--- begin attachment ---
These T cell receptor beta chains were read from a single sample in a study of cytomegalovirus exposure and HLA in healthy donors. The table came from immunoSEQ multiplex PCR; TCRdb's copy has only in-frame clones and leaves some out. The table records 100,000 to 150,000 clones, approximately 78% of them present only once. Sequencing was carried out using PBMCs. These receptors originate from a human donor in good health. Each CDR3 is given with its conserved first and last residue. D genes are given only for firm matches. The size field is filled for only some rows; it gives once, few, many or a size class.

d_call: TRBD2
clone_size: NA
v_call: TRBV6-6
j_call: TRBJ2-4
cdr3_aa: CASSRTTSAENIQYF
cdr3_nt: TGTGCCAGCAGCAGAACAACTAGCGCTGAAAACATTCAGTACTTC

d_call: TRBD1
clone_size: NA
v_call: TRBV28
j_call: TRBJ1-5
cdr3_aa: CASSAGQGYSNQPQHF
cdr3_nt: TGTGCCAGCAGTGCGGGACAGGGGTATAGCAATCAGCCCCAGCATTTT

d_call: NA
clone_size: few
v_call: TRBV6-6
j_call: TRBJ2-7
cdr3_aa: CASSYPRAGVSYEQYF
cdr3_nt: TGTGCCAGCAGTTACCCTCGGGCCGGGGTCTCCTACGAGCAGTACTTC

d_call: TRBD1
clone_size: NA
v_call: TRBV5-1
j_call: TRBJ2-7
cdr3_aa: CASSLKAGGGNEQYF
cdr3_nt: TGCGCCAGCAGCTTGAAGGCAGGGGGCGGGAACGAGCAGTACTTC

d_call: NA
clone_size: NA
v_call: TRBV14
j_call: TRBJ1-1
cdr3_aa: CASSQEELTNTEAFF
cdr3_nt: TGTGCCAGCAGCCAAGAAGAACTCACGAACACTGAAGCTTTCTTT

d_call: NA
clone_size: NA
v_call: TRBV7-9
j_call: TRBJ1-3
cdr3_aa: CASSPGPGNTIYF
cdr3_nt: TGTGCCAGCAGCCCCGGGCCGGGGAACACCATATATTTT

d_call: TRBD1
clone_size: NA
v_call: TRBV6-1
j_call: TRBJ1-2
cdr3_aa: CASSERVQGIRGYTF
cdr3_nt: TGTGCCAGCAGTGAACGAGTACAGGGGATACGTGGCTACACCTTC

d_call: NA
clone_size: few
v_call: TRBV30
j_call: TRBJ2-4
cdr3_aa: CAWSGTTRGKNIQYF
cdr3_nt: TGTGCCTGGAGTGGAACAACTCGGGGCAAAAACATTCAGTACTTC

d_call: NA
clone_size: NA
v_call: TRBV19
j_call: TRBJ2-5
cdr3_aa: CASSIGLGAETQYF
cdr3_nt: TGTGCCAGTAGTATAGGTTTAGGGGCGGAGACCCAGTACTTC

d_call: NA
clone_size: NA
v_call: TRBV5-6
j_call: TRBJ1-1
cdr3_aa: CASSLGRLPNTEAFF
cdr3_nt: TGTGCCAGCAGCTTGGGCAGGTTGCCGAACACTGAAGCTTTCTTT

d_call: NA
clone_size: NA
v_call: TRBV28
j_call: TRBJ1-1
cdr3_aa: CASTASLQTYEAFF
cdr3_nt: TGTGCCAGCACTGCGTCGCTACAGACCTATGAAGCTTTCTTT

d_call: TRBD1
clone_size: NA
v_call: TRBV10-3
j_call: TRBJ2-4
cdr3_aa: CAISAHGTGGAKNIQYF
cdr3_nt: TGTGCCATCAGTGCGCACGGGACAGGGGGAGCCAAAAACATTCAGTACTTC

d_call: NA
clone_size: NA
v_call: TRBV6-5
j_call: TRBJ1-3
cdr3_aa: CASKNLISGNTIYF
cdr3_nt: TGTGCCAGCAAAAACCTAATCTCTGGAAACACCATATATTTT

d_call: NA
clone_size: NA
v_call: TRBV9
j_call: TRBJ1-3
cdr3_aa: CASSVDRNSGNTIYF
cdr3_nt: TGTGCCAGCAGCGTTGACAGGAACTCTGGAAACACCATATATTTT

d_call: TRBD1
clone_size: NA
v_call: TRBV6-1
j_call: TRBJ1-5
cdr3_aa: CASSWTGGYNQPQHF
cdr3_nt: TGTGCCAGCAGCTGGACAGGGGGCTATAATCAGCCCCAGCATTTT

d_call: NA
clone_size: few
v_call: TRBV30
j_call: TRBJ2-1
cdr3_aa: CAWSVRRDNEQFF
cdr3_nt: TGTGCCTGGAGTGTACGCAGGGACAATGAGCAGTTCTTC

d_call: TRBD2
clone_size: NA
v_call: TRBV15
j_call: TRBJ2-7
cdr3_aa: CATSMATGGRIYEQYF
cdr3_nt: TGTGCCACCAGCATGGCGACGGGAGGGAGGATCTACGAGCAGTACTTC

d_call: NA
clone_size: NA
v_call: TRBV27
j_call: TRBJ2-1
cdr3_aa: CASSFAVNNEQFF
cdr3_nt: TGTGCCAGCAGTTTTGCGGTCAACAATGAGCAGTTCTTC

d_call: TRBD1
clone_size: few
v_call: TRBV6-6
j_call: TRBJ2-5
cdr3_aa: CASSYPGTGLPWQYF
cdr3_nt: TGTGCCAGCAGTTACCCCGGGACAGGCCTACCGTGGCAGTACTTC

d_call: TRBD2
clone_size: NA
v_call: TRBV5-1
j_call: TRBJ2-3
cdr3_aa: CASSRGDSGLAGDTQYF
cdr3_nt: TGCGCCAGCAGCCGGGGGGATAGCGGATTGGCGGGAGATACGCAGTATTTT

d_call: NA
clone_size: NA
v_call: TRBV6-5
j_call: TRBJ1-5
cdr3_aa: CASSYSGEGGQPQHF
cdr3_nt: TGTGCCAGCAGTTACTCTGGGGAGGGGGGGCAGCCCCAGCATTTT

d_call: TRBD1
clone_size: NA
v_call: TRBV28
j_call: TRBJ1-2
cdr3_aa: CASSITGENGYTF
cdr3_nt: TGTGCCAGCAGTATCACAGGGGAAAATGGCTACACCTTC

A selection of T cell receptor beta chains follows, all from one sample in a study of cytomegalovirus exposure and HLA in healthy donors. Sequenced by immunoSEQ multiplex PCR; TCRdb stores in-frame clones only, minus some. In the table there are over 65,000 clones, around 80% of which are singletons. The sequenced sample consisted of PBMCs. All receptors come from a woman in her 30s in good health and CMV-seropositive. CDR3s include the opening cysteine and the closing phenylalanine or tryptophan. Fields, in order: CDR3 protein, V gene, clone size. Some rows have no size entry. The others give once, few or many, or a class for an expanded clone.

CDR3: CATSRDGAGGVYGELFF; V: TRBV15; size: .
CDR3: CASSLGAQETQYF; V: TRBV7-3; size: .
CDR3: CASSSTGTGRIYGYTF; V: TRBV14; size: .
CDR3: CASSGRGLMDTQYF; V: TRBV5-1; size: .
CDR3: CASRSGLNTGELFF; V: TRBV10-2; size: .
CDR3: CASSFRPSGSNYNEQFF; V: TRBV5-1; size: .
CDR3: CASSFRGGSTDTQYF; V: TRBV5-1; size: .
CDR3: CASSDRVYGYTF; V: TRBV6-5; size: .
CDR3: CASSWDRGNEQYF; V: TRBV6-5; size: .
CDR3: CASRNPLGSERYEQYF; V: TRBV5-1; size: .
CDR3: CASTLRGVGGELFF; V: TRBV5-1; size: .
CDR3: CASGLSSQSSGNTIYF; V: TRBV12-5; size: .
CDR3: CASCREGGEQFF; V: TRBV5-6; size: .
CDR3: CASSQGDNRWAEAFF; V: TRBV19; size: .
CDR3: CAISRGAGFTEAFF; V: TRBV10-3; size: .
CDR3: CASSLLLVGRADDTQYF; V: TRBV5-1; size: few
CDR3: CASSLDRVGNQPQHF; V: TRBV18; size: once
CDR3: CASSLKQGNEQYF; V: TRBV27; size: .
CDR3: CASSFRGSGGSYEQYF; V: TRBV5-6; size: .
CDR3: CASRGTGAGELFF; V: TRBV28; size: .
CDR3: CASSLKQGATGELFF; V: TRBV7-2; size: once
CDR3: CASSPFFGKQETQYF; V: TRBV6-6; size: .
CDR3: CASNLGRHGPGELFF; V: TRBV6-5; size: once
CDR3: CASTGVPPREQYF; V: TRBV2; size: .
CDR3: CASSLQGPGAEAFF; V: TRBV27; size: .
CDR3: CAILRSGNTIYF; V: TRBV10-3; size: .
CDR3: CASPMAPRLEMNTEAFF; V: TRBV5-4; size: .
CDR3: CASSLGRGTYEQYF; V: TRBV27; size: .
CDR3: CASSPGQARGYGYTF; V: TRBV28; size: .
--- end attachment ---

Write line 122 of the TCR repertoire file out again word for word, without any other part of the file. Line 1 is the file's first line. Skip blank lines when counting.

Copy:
d_call: NA